The Central Bank of Russia (CBR) is intervening by selling foreign currencies to contain the extraordinary volatility that has gripped the Russian ruble (RUB) following its invasion of Ukraine.
The international reserves held by the Russian central bank have never been higher than today. The CBR currently has $630 billion in international reserves, the sixth largest in the world – an arsenal that could be deployed to moderate wild exchange rate volatility.
Almost $500 billion of Russia’s international reserves are foreign currency reserves (foreign exchange reserves), while $130 billion are gold reserves.
But how does central bank intervention in the foreign exchange market work in practice? And, in the case of Russia, will its huge international reserves avert a currency crisis?
Russia has accumulated huge international reserves
How does monetary intervention work?
In a world where the majority of exchange rates are floating, foreign exchange transactions are mostly regulated by the private sector.
Central banks, in both advanced and emerging markets, rarely intervene. As a rule, the central bank carries out operations in ordinary currency only for the purpose of managing its foreign exchange reserves.
However, when severe bouts of currency volatility endanger financial stability and disrupt normal market functioning, central banks may temporarily enter the foreign exchange market to smooth wild swings.
Foreign exchange intervention is the practice of buying and selling foreign currencies.
When a central bank acquires foreign currencies, it accumulates foreign exchange reserves. Sales of foreign currencies are especially common during times of market turbulence when the central bank seeks to support its domestic currency and reduce volatility in the market.
In this context, international reserves represent the buffer available to a central bank to avoid monetary crises.
The Russian central bank, for example, sells US dollars for rubles on the foreign exchange market in response to the sharp drop in the ruble after its invasion of Ukraine.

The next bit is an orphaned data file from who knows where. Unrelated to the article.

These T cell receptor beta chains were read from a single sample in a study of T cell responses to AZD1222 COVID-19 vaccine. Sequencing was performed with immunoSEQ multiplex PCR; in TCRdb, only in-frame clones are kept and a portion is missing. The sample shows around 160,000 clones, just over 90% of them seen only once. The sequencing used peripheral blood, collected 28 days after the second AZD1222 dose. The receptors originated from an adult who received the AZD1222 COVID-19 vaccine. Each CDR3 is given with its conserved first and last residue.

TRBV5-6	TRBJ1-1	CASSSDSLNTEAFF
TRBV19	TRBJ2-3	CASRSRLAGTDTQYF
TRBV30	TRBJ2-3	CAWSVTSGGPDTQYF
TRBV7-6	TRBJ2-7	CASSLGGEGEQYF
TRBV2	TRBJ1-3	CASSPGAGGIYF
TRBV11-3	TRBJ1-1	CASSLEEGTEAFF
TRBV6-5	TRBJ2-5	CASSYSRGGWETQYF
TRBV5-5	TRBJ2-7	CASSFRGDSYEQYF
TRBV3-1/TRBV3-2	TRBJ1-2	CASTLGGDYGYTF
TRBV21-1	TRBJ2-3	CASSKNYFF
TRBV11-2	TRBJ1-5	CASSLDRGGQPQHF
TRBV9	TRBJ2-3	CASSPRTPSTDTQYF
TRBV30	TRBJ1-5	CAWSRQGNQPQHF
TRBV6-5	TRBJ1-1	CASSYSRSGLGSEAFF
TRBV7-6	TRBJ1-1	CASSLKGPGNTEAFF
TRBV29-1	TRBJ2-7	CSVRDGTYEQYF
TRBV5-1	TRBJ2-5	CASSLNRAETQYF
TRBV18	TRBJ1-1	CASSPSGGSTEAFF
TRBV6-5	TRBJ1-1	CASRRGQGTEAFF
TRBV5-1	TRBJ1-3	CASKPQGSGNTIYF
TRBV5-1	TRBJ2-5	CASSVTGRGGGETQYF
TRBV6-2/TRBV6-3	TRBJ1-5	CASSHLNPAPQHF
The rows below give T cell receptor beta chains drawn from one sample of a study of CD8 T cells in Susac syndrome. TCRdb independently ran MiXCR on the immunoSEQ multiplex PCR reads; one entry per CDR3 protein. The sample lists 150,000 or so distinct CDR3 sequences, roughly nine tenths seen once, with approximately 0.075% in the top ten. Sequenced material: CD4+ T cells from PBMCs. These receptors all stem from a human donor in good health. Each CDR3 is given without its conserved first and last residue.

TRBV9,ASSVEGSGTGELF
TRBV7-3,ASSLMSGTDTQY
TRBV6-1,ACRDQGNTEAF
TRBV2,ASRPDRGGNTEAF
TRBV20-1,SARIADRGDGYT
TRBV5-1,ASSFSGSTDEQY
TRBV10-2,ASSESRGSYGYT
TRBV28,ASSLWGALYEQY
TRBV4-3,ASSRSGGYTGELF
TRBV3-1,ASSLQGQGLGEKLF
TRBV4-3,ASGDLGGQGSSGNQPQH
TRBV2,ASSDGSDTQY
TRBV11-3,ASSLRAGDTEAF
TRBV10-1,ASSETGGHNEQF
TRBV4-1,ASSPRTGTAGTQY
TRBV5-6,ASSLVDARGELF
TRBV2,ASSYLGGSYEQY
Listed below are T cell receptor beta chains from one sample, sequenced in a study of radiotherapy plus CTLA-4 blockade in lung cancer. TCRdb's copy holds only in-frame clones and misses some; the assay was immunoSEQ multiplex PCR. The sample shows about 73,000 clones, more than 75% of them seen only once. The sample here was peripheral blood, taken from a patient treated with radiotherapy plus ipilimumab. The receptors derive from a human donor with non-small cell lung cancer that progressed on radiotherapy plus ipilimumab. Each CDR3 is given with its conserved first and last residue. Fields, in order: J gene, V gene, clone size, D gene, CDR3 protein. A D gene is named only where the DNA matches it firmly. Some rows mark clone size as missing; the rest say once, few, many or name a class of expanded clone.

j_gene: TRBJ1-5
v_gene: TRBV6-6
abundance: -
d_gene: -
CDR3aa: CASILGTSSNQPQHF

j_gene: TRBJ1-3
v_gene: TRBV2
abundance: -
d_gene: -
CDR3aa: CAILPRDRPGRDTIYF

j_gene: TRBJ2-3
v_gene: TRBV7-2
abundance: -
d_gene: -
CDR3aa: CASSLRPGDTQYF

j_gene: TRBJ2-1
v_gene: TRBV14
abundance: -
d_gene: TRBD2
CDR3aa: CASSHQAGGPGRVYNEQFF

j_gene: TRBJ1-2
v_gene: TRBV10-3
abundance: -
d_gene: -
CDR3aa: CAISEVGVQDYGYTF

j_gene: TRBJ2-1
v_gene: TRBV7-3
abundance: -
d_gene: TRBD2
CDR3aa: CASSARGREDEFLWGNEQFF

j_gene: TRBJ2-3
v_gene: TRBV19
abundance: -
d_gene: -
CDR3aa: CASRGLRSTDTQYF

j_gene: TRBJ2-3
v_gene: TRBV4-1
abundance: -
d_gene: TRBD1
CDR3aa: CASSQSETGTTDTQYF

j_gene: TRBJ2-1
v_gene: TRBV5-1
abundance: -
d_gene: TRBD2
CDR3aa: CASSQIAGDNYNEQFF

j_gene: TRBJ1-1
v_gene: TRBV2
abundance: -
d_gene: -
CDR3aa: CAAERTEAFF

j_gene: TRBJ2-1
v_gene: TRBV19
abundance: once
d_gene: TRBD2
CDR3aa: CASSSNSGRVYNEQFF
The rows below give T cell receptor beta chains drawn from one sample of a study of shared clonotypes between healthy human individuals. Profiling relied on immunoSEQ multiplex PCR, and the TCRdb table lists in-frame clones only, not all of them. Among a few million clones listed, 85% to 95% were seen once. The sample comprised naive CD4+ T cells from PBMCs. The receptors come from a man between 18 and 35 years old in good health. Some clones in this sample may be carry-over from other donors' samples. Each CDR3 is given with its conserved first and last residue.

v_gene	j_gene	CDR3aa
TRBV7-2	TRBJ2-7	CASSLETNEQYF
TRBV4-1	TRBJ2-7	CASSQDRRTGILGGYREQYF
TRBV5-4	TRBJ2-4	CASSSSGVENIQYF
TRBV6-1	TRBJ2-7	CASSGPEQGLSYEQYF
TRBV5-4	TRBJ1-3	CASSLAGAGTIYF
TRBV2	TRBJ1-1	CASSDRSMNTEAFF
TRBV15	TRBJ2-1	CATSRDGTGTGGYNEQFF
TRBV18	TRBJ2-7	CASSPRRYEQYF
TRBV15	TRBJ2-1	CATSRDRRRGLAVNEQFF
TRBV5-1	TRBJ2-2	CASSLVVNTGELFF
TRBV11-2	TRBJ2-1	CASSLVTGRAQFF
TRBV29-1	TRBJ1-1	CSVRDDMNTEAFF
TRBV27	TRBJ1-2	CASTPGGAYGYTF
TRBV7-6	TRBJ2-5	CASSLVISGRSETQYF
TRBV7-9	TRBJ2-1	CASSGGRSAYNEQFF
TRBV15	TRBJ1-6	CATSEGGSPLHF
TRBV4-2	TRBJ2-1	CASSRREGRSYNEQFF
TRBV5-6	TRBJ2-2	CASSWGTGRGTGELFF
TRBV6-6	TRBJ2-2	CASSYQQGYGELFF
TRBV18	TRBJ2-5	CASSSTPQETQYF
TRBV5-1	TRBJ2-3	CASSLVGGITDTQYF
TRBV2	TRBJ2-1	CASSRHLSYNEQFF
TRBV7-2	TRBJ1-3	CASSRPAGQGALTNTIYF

Why the Russian central bank intervened in the foreign exchange market
The Russian central bank has sufficient foreign currency liquidity to conduct operations in the foreign exchange market without significantly harming the macroeconomic and financial situation of the country.
However, the three main reasons for the intervention of the Russian central bank in the foreign exchange market are:
1. Avoid excessive volatility in the ruble market in order to avoid trade and financial disruptions between Russia and other trading partners.
2. To avoid a sharp depreciation of the rouble, which would lead to a sharp rise in inflation and force the central bank to raise interest rates, possibly triggering a recession.
3. The existence of over $130 billion in gold reserves represents a buffer that could actually increase in value if the precious metal continues to rise, limiting the decline in international reserves.
Are Russian reserves sufficient to avoid a monetary crisis?
Russia’s international reserves are at an all-time high. Since the 2014 crisis, when Russia invaded the Crimea region of Ukraine, the international reserves of the Central Bank of Russia have increased by around 70%, from a low of $355 billion to an all-time high of $630 billion, which is 45% of Russia’s GDP. .
Russia’s international reserves have grown mainly due to prudent fiscal and monetary policies, as well as export earnings from oil and gas – two commodities that account for more than half of Russia’s total exports and have experienced sharp price increases over the past year.
While the Russian ruble obviously experiences periods of significant volatility in the market due to the sale of Russian assets by foreigners, investors may wonder if Russian reserves are sufficient to avoid a currency crisis.
Only time will tell, but what the data shows is that Russia enters this crisis in good shape from a macroeconomic and financial perspective, as analyzed here.
The Foreign Monetary Fund (IMF) has established a framework for determining the adequacy of a country’s international reserves. The statistic is called Assessing Reserve Adequacy (ARA) and measures the ratio of a country’s current level of reserves to the amount that would be adequate given the country’s unique external risks and vulnerabilities.
A value greater than one in the ARA metric implies that a country’s current reserves are more than sufficient to avoid a balance of payments or currency crisis. When the ARA indicator is less than one, the country’s reserves are insufficient to cope with adverse financial and macroeconomic circumstances.
According to the most recent edition of the Foreign Monetary Fund’s ARA index, Russia’s international reserves are 3.6 times larger than would be considered appropriate. No other country in the world has a higher ARA metric.
It remains to be seen how this stands up to potentially crippling economic sanctions from the West following Russia’s unprovoked attack on Ukraine.
Russia’s international reserves
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